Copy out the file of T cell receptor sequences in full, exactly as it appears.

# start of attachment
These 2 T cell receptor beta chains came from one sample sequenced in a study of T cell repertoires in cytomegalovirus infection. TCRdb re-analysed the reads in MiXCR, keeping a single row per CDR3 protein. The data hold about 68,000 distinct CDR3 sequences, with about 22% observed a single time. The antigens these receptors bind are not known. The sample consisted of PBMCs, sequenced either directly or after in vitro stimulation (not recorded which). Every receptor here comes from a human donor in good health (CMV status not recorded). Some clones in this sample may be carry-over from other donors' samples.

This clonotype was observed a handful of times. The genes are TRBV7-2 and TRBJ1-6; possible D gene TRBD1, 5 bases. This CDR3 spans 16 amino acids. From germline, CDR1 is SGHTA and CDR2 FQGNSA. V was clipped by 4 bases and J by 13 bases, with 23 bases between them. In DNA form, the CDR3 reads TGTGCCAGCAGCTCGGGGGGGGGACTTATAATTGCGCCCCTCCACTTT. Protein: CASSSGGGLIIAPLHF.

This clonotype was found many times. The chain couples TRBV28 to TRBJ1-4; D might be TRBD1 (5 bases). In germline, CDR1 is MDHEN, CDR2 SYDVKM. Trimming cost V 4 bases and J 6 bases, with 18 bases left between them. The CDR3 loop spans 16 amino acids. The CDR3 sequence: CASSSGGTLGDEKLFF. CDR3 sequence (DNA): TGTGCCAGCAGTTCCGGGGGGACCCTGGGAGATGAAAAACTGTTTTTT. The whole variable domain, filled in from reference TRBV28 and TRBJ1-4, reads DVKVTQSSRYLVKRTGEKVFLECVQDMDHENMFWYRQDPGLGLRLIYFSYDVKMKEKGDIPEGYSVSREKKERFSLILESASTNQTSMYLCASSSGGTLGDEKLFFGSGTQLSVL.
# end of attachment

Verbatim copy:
These 2 T cell receptor beta chains came from one sample sequenced in a study of T cell repertoires in cytomegalovirus infection. TCRdb re-analysed the reads in MiXCR, keeping a single row per CDR3 protein. The data hold about 68,000 distinct CDR3 sequences, with about 22% observed a single time. The antigens these receptors bind are not known. The sample consisted of PBMCs, sequenced either directly or after in vitro stimulation (not recorded which). Every receptor here comes from a human donor in good health (CMV status not recorded). Some clones in this sample may be carry-over from other donors' samples.

This clonotype was observed a handful of times. The genes are TRBV7-2 and TRBJ1-6; possible D gene TRBD1, 5 bases. This CDR3 spans 16 amino acids. From germline, CDR1 is SGHTA and CDR2 FQGNSA. V was clipped by 4 bases and J by 13 bases, with 23 bases between them. In DNA form, the CDR3 reads TGTGCCAGCAGCTCGGGGGGGGGACTTATAATTGCGCCCCTCCACTTT. Protein: CASSSGGGLIIAPLHF.

This clonotype was found many times. The chain couples TRBV28 to TRBJ1-4; D might be TRBD1 (5 bases). In germline, CDR1 is MDHEN, CDR2 SYDVKM. Trimming cost V 4 bases and J 6 bases, with 18 bases left between them. The CDR3 loop spans 16 amino acids. The CDR3 sequence: CASSSGGTLGDEKLFF. CDR3 sequence (DNA): TGTGCCAGCAGTTCCGGGGGGACCCTGGGAGATGAAAAACTGTTTTTT. The whole variable domain, filled in from reference TRBV28 and TRBJ1-4, reads DVKVTQSSRYLVKRTGEKVFLECVQDMDHENMFWYRQDPGLGLRLIYFSYDVKMKEKGDIPEGYSVSREKKERFSLILESASTNQTSMYLCASSSGGTLGDEKLFFGSGTQLSVL.